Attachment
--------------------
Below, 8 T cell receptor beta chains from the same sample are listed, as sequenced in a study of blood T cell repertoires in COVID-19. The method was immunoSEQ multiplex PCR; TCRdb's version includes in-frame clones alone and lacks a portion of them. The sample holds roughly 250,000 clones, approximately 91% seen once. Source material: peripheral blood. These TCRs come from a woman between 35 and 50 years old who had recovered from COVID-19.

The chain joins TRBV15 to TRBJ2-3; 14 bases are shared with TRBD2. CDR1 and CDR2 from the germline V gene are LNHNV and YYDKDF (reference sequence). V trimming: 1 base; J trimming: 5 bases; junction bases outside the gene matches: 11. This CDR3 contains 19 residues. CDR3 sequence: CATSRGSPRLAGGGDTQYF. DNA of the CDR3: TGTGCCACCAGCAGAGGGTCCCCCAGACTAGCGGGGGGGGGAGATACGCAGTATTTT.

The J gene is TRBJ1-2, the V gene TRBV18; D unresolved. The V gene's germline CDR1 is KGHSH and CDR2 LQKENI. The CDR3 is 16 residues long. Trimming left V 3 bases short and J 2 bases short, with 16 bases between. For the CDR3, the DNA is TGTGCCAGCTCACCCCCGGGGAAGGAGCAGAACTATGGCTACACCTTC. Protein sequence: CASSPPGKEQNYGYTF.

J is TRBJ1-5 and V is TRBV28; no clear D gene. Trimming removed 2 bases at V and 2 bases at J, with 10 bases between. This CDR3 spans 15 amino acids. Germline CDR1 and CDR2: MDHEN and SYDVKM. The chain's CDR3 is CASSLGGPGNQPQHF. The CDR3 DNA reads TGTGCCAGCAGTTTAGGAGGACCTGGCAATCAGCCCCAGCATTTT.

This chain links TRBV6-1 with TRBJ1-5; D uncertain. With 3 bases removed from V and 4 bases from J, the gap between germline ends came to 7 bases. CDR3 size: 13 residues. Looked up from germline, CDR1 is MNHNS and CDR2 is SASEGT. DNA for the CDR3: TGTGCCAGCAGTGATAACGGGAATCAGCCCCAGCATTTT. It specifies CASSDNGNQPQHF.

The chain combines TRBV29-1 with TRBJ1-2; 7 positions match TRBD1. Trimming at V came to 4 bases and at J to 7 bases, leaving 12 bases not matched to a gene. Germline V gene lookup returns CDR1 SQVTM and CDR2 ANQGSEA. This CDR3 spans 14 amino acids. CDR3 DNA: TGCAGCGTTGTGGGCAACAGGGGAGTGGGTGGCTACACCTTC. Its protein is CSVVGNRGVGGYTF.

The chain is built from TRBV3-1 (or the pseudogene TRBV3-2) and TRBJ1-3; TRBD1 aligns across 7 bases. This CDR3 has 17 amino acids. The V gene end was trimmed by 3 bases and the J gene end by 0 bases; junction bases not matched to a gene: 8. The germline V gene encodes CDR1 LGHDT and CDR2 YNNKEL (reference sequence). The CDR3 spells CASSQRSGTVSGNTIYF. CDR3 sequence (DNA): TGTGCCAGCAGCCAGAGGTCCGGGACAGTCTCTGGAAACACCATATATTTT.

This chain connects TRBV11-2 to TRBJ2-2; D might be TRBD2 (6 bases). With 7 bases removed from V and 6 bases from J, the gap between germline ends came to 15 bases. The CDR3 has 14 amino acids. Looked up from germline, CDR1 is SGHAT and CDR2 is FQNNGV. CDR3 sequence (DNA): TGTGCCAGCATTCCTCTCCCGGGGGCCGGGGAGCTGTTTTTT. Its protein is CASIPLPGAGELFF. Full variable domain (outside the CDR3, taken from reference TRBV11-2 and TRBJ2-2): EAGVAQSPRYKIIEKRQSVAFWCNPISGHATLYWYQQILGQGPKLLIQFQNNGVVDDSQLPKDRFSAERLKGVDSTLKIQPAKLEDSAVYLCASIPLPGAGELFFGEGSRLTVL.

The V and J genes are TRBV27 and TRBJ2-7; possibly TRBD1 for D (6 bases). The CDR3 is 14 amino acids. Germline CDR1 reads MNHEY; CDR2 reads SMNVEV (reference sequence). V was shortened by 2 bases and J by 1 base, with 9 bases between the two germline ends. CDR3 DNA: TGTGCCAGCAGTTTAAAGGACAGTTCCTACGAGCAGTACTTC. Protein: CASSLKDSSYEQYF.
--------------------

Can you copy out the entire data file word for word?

Below, 8 T cell receptor beta chains from the same sample are listed, as sequenced in a study of blood T cell repertoires in COVID-19. The method was immunoSEQ multiplex PCR; TCRdb's version includes in-frame clones alone and lacks a portion of them. The sample holds roughly 250,000 clones, approximately 91% seen once. Source material: peripheral blood. These TCRs come from a woman between 35 and 50 years old who had recovered from COVID-19.

The chain joins TRBV15 to TRBJ2-3; 14 bases are shared with TRBD2. CDR1 and CDR2 from the germline V gene are LNHNV and YYDKDF (reference sequence). V trimming: 1 base; J trimming: 5 bases; junction bases outside the gene matches: 11. This CDR3 contains 19 residues. CDR3 sequence: CATSRGSPRLAGGGDTQYF. DNA of the CDR3: TGTGCCACCAGCAGAGGGTCCCCCAGACTAGCGGGGGGGGGAGATACGCAGTATTTT.

The J gene is TRBJ1-2, the V gene TRBV18; D unresolved. The V gene's germline CDR1 is KGHSH and CDR2 LQKENI. The CDR3 is 16 residues long. Trimming left V 3 bases short and J 2 bases short, with 16 bases between. For the CDR3, the DNA is TGTGCCAGCTCACCCCCGGGGAAGGAGCAGAACTATGGCTACACCTTC. Protein sequence: CASSPPGKEQNYGYTF.

J is TRBJ1-5 and V is TRBV28; no clear D gene. Trimming removed 2 bases at V and 2 bases at J, with 10 bases between. This CDR3 spans 15 amino acids. Germline CDR1 and CDR2: MDHEN and SYDVKM. The chain's CDR3 is CASSLGGPGNQPQHF. The CDR3 DNA reads TGTGCCAGCAGTTTAGGAGGACCTGGCAATCAGCCCCAGCATTTT.

This chain links TRBV6-1 with TRBJ1-5; D uncertain. With 3 bases removed from V and 4 bases from J, the gap between germline ends came to 7 bases. CDR3 size: 13 residues. Looked up from germline, CDR1 is MNHNS and CDR2 is SASEGT. DNA for the CDR3: TGTGCCAGCAGTGATAACGGGAATCAGCCCCAGCATTTT. It specifies CASSDNGNQPQHF.

The chain combines TRBV29-1 with TRBJ1-2; 7 positions match TRBD1. Trimming at V came to 4 bases and at J to 7 bases, leaving 12 bases not matched to a gene. Germline V gene lookup returns CDR1 SQVTM and CDR2 ANQGSEA. This CDR3 spans 14 amino acids. CDR3 DNA: TGCAGCGTTGTGGGCAACAGGGGAGTGGGTGGCTACACCTTC. Its protein is CSVVGNRGVGGYTF.

The chain is built from TRBV3-1 (or the pseudogene TRBV3-2) and TRBJ1-3; TRBD1 aligns across 7 bases. This CDR3 has 17 amino acids. The V gene end was trimmed by 3 bases and the J gene end by 0 bases; junction bases not matched to a gene: 8. The germline V gene encodes CDR1 LGHDT and CDR2 YNNKEL (reference sequence). The CDR3 spells CASSQRSGTVSGNTIYF. CDR3 sequence (DNA): TGTGCCAGCAGCCAGAGGTCCGGGACAGTCTCTGGAAACACCATATATTTT.

This chain connects TRBV11-2 to TRBJ2-2; D might be TRBD2 (6 bases). With 7 bases removed from V and 6 bases from J, the gap between germline ends came to 15 bases. The CDR3 has 14 amino acids. Looked up from germline, CDR1 is SGHAT and CDR2 is FQNNGV. CDR3 sequence (DNA): TGTGCCAGCATTCCTCTCCCGGGGGCCGGGGAGCTGTTTTTT. Its protein is CASIPLPGAGELFF. Full variable domain (outside the CDR3, taken from reference TRBV11-2 and TRBJ2-2): EAGVAQSPRYKIIEKRQSVAFWCNPISGHATLYWYQQILGQGPKLLIQFQNNGVVDDSQLPKDRFSAERLKGVDSTLKIQPAKLEDSAVYLCASIPLPGAGELFFGEGSRLTVL.

The V and J genes are TRBV27 and TRBJ2-7; possibly TRBD1 for D (6 bases). The CDR3 is 14 amino acids. Germline CDR1 reads MNHEY; CDR2 reads SMNVEV (reference sequence). V was shortened by 2 bases and J by 1 base, with 9 bases between the two germline ends. CDR3 DNA: TGTGCCAGCAGTTTAAAGGACAGTTCCTACGAGCAGTACTTC. Protein: CASSLKDSSYEQYF.